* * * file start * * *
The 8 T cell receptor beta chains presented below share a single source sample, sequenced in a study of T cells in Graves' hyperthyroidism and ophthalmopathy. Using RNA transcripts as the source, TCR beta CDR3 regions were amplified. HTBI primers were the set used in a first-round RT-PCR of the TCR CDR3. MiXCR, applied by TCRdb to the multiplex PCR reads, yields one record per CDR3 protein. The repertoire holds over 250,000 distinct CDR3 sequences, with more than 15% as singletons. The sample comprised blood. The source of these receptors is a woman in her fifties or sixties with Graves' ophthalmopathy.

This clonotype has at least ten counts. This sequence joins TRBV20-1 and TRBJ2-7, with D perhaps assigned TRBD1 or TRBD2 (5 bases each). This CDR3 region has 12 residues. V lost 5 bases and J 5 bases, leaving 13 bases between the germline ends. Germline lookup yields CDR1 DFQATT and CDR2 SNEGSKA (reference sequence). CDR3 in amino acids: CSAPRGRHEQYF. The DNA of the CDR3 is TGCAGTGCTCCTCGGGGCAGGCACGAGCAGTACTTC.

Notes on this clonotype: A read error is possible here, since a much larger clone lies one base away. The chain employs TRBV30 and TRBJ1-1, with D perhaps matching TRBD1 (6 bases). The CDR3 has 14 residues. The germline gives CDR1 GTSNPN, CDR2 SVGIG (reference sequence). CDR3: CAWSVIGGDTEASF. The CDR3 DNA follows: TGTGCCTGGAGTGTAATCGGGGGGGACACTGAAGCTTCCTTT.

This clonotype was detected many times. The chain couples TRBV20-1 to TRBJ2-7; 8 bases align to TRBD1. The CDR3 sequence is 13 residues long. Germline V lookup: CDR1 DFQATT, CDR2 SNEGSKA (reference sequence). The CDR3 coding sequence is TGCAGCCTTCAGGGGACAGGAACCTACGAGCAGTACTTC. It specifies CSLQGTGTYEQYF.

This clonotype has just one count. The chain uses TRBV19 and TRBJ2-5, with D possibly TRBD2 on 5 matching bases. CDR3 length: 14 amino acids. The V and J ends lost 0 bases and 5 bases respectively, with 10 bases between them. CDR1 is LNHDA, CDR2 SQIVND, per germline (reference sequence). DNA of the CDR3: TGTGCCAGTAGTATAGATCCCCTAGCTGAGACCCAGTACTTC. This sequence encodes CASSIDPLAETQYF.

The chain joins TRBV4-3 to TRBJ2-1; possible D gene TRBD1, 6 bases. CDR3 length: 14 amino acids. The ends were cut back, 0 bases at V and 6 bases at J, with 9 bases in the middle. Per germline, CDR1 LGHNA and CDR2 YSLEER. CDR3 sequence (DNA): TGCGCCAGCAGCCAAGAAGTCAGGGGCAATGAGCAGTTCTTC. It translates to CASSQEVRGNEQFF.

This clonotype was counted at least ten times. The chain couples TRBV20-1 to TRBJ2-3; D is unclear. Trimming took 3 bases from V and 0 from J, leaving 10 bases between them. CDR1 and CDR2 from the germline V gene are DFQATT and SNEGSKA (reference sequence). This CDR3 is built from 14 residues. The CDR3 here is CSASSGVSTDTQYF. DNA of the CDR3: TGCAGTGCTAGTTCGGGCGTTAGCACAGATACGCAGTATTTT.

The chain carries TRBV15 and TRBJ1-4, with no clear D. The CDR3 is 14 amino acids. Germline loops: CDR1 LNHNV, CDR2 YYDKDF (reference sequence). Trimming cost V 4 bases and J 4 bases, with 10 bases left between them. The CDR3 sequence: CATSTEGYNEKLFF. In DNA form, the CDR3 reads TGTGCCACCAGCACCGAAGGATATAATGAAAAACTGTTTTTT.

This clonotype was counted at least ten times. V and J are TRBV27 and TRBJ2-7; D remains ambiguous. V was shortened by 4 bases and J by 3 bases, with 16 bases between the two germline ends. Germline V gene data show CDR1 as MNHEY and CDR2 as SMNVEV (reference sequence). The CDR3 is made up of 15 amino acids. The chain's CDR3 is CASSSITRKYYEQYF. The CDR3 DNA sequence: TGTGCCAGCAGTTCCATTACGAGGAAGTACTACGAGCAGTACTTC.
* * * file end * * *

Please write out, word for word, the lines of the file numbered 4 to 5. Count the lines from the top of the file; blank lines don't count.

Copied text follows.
This clonotype was detected many times. The chain couples TRBV20-1 to TRBJ2-7; 8 bases align to TRBD1. The CDR3 sequence is 13 residues long. Germline V lookup: CDR1 DFQATT, CDR2 SNEGSKA (reference sequence). The CDR3 coding sequence is TGCAGCCTTCAGGGGACAGGAACCTACGAGCAGTACTTC. It specifies CSLQGTGTYEQYF.

This clonotype has just one count. The chain uses TRBV19 and TRBJ2-5, with D possibly TRBD2 on 5 matching bases. CDR3 length: 14 amino acids. The V and J ends lost 0 bases and 5 bases respectively, with 10 bases between them. CDR1 is LNHDA, CDR2 SQIVND, per germline (reference sequence). DNA of the CDR3: TGTGCCAGTAGTATAGATCCCCTAGCTGAGACCCAGTACTTC. This sequence encodes CASSIDPLAETQYF.